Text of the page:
A new distributional treatment for time series and an anomaly detection investigation


Time series is traditionally treated with two main approaches, i.e., the time domain approach and the frequency domain approach. These approaches must rely on a sliding window so that time-shift versions of a periodic subsequence can be measured to be similar. Coupled with the use of a root point-to-point measure, existing methods often have quadratic time complexity. We offer the third R domain approach. It begins with an insight that subsequences in a periodic time series can be treated as sets of independent and identically distributed (iid) points generated from an unknown distribution in R. This R domain treatment enables two new possibilities: (a) the similarity between two subsequences can be computed using a distributional measure such as Wasserstein distance (WD), kernel mean embedding or Isolation Distributional kernel (IDK); and (b) these distributional measures become non-sliding-window-based. Together, they offer an alternative that has more effective similarity measurements and runs significantly faster than the point-to-point and sliding-window-based measures. Our empirical evaluation shows that IDK and WD are effective distributional measures for time series; and IDK-based detectors have better detection accuracy than existing sliding-window-based detectors, and they run faster with linear time complexity.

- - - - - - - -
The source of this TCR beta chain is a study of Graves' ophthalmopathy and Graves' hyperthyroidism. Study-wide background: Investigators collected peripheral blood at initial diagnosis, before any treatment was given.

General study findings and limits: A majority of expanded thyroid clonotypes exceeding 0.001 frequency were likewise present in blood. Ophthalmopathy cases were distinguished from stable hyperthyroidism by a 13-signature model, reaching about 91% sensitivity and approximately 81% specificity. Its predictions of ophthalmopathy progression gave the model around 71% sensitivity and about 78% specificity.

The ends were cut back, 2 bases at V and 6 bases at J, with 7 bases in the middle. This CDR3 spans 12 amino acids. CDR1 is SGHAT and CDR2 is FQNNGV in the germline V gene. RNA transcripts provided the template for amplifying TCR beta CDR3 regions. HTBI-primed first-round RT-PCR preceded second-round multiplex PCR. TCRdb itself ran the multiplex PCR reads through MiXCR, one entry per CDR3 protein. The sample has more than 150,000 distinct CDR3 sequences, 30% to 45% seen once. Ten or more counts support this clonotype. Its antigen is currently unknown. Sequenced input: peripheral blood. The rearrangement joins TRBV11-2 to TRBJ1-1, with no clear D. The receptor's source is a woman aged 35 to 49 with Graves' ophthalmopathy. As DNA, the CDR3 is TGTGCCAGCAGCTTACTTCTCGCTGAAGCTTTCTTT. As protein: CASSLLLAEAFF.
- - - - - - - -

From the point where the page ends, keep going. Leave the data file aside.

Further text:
The 48th International Conference on Very Large Databases (VLDB-22)